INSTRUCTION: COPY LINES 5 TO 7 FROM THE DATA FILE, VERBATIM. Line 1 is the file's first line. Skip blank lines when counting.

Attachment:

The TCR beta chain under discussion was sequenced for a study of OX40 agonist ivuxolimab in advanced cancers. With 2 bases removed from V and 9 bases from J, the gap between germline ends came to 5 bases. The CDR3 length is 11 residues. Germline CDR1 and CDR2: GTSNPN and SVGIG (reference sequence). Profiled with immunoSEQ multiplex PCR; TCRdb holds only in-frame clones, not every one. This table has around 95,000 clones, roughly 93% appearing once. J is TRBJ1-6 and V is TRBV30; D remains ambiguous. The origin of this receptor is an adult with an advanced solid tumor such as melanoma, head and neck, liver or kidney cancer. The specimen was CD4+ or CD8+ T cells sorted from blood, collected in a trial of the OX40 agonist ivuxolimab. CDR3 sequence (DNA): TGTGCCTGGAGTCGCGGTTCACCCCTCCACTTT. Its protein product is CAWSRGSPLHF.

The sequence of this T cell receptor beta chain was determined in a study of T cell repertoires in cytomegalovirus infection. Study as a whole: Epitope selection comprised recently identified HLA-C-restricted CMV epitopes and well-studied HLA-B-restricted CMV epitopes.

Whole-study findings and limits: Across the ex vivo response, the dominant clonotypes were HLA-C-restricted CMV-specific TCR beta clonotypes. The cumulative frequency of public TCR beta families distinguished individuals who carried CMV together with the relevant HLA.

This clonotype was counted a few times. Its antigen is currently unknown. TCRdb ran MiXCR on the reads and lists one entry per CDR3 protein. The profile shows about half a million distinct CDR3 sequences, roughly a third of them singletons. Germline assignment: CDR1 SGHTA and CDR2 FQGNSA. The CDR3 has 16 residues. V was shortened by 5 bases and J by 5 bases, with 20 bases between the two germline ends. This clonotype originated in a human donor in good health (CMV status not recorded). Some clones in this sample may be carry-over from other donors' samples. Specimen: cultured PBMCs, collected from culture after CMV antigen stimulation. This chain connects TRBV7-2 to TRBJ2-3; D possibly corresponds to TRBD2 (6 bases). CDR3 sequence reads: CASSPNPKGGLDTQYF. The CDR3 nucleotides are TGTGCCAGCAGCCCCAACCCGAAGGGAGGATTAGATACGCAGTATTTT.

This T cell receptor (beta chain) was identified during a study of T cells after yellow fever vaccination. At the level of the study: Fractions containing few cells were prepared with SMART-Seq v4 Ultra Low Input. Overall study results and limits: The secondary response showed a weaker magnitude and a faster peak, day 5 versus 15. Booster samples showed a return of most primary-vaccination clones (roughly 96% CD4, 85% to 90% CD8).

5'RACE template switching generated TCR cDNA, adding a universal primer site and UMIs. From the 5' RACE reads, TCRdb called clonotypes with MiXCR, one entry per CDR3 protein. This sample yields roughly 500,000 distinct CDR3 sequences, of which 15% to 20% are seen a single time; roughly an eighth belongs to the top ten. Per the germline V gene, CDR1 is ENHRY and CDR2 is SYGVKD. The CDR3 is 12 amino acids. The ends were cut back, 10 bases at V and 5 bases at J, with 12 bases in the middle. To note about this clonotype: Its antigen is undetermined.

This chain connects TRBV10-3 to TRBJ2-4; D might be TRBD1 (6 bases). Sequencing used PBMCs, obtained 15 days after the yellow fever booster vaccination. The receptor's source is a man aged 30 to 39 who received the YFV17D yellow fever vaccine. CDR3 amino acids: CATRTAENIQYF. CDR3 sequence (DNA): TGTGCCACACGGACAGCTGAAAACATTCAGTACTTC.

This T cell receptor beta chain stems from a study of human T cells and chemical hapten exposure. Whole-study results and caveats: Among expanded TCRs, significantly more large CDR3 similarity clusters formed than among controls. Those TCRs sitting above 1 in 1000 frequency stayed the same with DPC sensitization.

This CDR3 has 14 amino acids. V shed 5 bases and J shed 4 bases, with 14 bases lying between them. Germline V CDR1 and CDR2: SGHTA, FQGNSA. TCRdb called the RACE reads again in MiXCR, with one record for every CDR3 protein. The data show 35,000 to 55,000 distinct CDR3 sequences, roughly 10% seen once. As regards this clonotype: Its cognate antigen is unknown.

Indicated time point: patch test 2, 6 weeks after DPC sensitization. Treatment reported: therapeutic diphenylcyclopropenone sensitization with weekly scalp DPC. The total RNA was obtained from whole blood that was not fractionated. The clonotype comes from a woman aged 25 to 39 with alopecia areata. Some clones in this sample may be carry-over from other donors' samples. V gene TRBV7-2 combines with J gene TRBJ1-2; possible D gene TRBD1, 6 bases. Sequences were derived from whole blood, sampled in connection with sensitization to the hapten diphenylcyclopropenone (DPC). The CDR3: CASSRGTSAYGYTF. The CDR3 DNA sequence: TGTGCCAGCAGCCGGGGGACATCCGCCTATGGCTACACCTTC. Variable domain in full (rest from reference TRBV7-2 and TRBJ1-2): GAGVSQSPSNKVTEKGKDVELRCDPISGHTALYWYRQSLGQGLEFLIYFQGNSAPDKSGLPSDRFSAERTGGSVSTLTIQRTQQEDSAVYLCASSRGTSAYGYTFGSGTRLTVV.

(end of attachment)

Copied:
This T cell receptor (beta chain) was identified during a study of T cells after yellow fever vaccination. At the level of the study: Fractions containing few cells were prepared with SMART-Seq v4 Ultra Low Input. Overall study results and limits: The secondary response showed a weaker magnitude and a faster peak, day 5 versus 15. Booster samples showed a return of most primary-vaccination clones (roughly 96% CD4, 85% to 90% CD8).

5'RACE template switching generated TCR cDNA, adding a universal primer site and UMIs. From the 5' RACE reads, TCRdb called clonotypes with MiXCR, one entry per CDR3 protein. This sample yields roughly 500,000 distinct CDR3 sequences, of which 15% to 20% are seen a single time; roughly an eighth belongs to the top ten. Per the germline V gene, CDR1 is ENHRY and CDR2 is SYGVKD. The CDR3 is 12 amino acids. The ends were cut back, 10 bases at V and 5 bases at J, with 12 bases in the middle. To note about this clonotype: Its antigen is undetermined.

This chain connects TRBV10-3 to TRBJ2-4; D might be TRBD1 (6 bases). Sequencing used PBMCs, obtained 15 days after the yellow fever booster vaccination. The receptor's source is a man aged 30 to 39 who received the YFV17D yellow fever vaccine. CDR3 amino acids: CATRTAENIQYF. CDR3 sequence (DNA): TGTGCCACACGGACAGCTGAAAACATTCAGTACTTC.